Gerald Wallace injected defensive energy into the Nets last season, but his recent ankle injury could pose potential problems with a game against Miami on the horizon.
The Brooklyn Nets entered 2012 with high hopes following an offseason which included moving to a new stadium and signing several star players in free agency.
The flashy free-agent signings gave the Nets some much-needed publicity, but their most important player may have already been on the roster. Former Charlotte Bobcats All-Star Gerald Wallace was brought in late last season to give the Nets a solid defensive identity, something they sorely lacked all year.
Unfortunately, his tenure in Brooklyn got off to a rocky start. The 30-year-old forward sprained his ankle in the final seconds of the season opener against the Toronto Raptors. He had to watch the next game from the bench, an agonizing 107-96 setback against the Minnesota Timberwolves during which Minnesota overcame a 22-point deficit.
Wallace will be back, eventually. A more pressing concern is how the Nets will deal with his absence if he can't take the floor against LeBron James and the Miami Heat on Nov. 7. As of Monday, Wallace is officially listed as "questionable" for the game.
The Nets have undoubtedly had this game circled on their calendars ever since they moved from New Jersey. Their big offseason gave them "contender" status and there is no better stage to test a team's mettle than against the defending NBA champions.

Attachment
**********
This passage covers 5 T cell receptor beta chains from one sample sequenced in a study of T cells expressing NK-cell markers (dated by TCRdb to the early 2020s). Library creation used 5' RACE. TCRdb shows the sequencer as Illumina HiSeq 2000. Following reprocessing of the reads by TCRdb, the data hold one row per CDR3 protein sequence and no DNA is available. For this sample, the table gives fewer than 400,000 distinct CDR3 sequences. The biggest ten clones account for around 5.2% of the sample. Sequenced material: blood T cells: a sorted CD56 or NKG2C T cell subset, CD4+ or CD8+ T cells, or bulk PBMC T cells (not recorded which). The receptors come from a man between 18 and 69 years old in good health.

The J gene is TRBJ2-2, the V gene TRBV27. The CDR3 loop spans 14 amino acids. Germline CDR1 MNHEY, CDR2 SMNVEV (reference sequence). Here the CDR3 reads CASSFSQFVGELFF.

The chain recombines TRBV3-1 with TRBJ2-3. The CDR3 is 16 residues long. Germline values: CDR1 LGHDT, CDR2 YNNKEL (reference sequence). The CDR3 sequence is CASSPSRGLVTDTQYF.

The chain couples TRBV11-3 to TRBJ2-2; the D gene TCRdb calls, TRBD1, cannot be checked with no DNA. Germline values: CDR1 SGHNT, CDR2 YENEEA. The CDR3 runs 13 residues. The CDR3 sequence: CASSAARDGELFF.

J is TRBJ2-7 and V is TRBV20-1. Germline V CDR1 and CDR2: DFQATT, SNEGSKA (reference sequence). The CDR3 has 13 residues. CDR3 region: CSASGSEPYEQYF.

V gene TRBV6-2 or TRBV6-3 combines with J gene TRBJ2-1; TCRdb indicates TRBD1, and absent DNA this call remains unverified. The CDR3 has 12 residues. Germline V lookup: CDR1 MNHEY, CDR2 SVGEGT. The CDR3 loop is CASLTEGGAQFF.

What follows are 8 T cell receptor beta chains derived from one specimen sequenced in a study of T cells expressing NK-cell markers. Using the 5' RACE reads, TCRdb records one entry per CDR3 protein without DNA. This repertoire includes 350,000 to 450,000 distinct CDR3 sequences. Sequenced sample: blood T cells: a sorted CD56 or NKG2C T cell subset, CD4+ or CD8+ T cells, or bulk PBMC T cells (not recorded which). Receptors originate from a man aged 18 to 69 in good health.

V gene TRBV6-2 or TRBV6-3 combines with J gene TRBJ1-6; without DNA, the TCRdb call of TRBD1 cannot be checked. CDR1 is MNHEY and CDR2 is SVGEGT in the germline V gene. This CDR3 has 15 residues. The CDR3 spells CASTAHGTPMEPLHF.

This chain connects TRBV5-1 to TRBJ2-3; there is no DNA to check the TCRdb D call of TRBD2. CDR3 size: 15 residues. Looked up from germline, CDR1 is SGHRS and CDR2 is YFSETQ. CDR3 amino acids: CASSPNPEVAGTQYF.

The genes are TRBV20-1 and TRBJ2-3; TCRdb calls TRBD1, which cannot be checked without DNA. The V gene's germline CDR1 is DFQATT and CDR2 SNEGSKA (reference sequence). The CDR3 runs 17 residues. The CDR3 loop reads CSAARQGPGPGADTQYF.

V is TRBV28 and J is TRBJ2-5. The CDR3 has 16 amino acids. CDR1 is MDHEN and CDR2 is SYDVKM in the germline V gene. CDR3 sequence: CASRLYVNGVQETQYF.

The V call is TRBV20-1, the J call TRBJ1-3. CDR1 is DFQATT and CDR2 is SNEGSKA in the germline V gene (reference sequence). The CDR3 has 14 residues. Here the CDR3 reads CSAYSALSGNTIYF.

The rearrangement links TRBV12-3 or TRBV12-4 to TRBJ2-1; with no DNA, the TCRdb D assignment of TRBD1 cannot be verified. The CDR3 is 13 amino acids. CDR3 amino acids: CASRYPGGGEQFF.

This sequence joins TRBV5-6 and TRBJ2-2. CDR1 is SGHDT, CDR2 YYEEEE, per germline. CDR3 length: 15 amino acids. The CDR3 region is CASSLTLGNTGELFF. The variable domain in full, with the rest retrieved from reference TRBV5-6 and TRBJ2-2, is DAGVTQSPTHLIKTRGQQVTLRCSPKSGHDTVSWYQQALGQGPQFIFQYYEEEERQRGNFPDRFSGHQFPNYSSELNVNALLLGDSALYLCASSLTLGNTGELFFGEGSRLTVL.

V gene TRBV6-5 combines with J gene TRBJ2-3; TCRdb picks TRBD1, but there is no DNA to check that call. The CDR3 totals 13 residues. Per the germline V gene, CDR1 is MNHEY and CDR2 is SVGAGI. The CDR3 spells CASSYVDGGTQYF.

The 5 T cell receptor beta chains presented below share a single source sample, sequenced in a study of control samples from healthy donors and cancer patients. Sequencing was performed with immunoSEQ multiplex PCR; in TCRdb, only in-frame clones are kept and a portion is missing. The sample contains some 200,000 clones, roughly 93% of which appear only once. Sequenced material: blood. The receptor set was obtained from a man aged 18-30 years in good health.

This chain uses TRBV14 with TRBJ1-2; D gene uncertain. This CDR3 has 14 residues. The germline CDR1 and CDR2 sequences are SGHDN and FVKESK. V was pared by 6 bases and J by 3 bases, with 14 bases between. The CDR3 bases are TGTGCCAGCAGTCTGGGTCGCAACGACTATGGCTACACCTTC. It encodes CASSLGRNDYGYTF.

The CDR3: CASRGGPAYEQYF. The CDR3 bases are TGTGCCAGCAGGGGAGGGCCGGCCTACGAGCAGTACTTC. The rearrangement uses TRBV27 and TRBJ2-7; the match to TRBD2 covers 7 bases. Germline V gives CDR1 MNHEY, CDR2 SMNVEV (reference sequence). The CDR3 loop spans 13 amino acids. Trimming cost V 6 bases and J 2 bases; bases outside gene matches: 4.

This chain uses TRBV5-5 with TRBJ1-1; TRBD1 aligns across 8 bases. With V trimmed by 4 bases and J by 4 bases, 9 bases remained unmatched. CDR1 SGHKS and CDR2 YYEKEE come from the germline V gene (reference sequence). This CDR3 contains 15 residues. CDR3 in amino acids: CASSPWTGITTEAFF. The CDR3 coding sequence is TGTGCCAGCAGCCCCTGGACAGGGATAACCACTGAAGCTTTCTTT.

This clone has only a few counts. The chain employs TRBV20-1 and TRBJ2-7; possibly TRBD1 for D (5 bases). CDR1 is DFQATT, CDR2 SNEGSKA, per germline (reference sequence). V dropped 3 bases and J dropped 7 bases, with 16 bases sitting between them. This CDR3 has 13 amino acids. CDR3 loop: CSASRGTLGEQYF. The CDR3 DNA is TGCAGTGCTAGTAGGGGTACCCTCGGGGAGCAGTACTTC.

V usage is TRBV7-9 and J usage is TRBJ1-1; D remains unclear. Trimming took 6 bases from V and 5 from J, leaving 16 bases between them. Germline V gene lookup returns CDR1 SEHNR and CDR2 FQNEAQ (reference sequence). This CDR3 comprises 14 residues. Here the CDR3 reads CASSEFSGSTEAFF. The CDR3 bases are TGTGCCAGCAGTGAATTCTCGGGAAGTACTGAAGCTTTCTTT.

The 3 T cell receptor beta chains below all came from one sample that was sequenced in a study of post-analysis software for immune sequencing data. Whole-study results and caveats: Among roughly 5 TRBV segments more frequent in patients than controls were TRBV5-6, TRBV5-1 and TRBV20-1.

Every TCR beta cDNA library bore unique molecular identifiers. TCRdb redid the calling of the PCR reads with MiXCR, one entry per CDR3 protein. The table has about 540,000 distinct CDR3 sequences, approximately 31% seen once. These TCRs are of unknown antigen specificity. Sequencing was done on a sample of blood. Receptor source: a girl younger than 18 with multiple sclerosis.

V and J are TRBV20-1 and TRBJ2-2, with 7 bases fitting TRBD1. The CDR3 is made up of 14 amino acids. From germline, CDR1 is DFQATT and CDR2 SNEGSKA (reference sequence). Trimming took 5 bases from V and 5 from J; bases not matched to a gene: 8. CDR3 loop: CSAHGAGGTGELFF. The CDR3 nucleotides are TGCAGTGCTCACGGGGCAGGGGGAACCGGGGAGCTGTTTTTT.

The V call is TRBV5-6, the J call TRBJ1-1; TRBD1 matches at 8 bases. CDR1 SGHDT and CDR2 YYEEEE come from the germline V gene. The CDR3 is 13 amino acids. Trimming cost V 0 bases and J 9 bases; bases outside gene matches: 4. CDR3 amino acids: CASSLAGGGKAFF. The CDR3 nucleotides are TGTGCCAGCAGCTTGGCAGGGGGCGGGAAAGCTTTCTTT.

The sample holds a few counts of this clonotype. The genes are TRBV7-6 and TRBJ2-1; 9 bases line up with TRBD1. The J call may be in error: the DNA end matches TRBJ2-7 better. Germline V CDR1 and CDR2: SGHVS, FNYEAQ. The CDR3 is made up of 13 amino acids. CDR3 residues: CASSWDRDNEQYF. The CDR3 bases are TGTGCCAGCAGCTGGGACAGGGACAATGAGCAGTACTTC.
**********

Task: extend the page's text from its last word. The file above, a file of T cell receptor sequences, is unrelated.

But Wallace's injury has really thrown a wrench in the Nets' plans. If he can't go, Brooklyn will be missing its best on-ball defender, and the only player on the team that could have a chance at containing James. Wallace has been a sturdy defender for the better part of 12 years, and he could be the difference between victory or defeat for a Brooklyn team that is allowing 103.5 points through two games.
The Heat, known for their suffocating defense over the past two years, have been absolutely on fire so far in 2012. Miami leads the league in scoring at just under 112 points per game and doesn't seem to be slowing down while incorporating new acquisitions Ray Allen and Rashard Lewis into the offense.
It's probably premature to look at this game as a potential playoff preview, but it could go a long way in terms of giving one team a psychological edge over the other. If anything, Wallace's potential absence will only magnify his importance to the Nets' plans. If James goes off for 40 points, Brooklyn will come to the realization that Wallace's health could be the biggest key to having a successful season.